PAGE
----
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Proc Natl Acad Sci U S A. 2018 Aug 28;115(35):8799-8804. doi: 10.1073/pnas.1721820115. Epub 2018 Aug 13.

Foxp2 regulates anatomical features that may be relevant for vocal behaviors and bipedal locomotion.

Author information

1
Bio-X-Renji Hospital Research Center, Renji Hospital, School of Medicine, Shanghai Jiao Tong University, 200240 Shanghai, China.
2
Guangdong Key Laboratory of Animal Conservation and Resource Utilization, Guangdong Public Laboratory of Wild Animal Conservation and Utilization, Guangdong Institute of Applied Biological Resources, 510260 Guangzhou, China.
3
The Sixth People's Hospital of Shanghai, School of Medicine, Shanghai Jiao Tong University, 200240 Shanghai, China.
4
Institute of Biomedical Sciences and School of Life Sciences, East China Normal University, 200241 Shanghai, China.
5
Institute for Cellular and Molecular Biology, University of Texas at Austin, Austin, TX 78712.
6
Language and Genetics Department, Max Planck Institute for Psycholinguistics, Nijmegen 6525 XD, The Netherlands.
7
Donders Institute for Brain, Cognition and Behaviour, Radboud University, Nijmegen 6500 HE, The Netherlands.
8
Guangdong Key Laboratory of Animal Conservation and Resource Utilization, Guangdong Public Laboratory of Wild Animal Conservation and Utilization, Guangdong Institute of Applied Biological Resources, 510260 Guangzhou, China; liuqs@giabr.gd.cn xuechun.xia@sjtu.edu.cn xzguo2005@sjtu.edu.cn.
9
Bio-X-Renji Hospital Research Center, Renji Hospital, School of Medicine, Shanghai Jiao Tong University, 200240 Shanghai, China; liuqs@giabr.gd.cn xuechun.xia@sjtu.edu.cn xzguo2005@sjtu.edu.cn.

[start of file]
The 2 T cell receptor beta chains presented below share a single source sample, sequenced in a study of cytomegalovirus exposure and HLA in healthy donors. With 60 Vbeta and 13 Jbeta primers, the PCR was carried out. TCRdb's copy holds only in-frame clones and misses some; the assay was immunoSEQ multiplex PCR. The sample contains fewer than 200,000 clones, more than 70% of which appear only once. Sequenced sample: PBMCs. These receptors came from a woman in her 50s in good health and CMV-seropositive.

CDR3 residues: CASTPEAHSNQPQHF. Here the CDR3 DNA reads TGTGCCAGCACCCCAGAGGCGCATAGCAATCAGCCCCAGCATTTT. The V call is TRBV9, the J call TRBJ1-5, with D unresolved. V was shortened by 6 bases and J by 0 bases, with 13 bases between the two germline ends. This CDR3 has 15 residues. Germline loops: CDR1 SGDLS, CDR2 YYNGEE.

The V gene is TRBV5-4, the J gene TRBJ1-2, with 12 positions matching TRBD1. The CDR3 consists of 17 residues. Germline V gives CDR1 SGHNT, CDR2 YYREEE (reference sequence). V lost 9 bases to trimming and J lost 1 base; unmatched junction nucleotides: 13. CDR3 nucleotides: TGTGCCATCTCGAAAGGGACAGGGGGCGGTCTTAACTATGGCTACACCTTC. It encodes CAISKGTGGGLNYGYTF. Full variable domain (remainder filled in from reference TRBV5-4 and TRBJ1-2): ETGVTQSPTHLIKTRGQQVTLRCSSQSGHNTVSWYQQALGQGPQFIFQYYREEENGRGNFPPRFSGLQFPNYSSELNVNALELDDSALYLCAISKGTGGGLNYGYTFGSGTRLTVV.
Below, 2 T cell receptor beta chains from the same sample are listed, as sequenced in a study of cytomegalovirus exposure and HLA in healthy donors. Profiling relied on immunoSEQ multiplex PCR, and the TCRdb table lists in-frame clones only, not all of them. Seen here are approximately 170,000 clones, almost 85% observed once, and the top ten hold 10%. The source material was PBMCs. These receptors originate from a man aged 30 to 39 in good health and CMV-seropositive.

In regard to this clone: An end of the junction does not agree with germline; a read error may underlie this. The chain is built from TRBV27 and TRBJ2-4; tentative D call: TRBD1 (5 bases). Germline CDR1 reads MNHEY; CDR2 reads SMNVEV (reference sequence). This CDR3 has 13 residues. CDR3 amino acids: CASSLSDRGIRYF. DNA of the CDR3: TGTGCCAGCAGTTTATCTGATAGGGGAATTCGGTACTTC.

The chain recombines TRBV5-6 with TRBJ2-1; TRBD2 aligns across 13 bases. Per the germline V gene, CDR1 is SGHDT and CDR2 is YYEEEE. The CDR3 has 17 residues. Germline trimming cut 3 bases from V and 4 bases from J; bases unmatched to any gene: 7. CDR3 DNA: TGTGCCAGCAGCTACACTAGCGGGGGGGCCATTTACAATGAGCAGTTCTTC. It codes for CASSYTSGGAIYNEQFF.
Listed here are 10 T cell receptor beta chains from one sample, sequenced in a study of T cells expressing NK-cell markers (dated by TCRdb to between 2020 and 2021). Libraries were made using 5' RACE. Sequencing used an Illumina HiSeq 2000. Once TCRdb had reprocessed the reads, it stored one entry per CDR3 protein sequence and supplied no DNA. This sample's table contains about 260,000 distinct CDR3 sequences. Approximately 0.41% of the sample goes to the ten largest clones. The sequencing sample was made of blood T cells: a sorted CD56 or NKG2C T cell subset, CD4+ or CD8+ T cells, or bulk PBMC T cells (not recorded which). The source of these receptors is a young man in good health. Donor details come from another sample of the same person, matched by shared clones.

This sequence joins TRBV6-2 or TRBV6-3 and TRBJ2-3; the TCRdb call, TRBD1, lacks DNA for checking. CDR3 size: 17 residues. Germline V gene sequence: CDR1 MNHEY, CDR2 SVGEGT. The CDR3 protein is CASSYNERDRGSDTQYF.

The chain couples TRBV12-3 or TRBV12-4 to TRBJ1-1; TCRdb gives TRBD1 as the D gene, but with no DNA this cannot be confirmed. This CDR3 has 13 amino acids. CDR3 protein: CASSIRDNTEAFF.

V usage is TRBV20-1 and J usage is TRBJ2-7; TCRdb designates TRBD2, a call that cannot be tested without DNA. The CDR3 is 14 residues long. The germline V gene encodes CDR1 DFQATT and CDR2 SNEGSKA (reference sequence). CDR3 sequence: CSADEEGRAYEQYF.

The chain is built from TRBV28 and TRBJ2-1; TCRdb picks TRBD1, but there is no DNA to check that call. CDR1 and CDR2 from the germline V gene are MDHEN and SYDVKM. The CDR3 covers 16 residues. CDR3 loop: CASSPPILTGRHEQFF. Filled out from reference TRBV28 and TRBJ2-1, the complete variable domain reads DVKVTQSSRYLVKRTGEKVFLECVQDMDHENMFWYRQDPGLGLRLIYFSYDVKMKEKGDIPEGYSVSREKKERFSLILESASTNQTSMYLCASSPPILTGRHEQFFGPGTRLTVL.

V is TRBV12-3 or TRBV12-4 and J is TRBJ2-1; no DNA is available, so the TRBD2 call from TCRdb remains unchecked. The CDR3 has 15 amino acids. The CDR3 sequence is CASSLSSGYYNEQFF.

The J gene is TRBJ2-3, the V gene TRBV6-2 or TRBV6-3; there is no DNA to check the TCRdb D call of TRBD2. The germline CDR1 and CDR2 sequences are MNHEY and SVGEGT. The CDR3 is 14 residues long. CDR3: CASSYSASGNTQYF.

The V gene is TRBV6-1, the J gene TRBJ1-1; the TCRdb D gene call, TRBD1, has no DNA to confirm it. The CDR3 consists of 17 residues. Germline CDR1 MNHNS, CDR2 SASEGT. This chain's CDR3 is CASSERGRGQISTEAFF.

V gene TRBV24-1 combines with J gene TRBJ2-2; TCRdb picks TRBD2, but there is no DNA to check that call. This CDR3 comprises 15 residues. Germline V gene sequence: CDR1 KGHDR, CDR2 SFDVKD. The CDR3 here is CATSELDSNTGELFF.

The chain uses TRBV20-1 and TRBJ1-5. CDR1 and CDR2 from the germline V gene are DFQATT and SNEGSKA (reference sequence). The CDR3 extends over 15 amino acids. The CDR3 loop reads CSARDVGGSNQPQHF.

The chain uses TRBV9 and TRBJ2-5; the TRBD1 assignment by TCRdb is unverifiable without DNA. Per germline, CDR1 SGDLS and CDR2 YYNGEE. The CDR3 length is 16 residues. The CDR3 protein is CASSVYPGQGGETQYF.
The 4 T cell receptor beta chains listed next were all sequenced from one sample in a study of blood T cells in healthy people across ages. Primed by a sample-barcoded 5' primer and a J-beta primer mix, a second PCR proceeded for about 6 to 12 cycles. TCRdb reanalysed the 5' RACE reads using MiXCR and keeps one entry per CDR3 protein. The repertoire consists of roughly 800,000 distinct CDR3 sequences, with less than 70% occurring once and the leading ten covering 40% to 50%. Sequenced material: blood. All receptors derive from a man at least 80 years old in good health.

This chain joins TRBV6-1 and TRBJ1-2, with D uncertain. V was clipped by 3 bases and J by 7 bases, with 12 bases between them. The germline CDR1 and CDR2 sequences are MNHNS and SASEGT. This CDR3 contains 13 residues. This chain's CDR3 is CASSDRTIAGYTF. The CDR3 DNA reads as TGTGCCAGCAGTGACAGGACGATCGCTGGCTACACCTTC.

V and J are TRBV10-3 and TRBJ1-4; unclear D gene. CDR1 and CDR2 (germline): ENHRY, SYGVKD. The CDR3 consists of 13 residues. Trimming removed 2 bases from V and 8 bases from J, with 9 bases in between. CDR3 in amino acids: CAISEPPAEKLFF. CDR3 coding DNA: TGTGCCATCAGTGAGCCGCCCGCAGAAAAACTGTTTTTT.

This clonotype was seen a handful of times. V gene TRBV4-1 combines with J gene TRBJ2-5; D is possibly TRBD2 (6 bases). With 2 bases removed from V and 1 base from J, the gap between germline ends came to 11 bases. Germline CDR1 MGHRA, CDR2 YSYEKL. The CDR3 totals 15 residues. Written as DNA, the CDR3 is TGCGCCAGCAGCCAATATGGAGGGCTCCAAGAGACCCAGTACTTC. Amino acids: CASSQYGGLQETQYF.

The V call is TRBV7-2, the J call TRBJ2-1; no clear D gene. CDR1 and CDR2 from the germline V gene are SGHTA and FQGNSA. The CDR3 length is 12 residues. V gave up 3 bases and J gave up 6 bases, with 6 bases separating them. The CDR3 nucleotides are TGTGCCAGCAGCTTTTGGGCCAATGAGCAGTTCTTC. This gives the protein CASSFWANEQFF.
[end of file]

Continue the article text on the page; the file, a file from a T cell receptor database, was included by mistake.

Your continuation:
Abstract

Fundamental human traits, such as language and bipedalism, are associated with a range of anatomical adaptations in craniofacial shaping and skeletal remodeling. However, it is unclear how such morphological features arose during hominin evolution. FOXP2 is a brain-expressed transcription factor implicated in a rare disorder involving speech apraxia and language impairments. Analysis of its evolutionary history suggests that this gene may have contributed to the emergence of proficient spoken language. In the present study, through analyses of skeleton-specific knockout mice, we identified roles of Foxp2 in skull shaping and bone remodeling. Selective ablation of Foxp2 in cartilage disrupted pup vocalizations in a similar way to that of global Foxp2 mutants, which may be due to pleiotropic effects on craniofacial morphogenesis. Our findings also indicate that Foxp2 helps to regulate strength and length of hind limbs and maintenance of joint cartilage and intervertebral discs, which are all anatomical features that are susceptible to adaptations for bipedal locomotion. In light of the known roles of Foxp2 in brain circuits that are important for motor skills and spoken language, we suggest that this gene may have been well placed to contribute to coevolution of neural and anatomical adaptations related to speech and bipedal locomotion.

KEYWORDS:

Foxp2; bipedalism; bone remodeling; cranial base; vocalization

PMID:
30104377
PMCID:
PMC6126773
[Available on 2019-02-28]
DOI:
10.1073/pnas.1721820115
[Indexed for MEDLINE]

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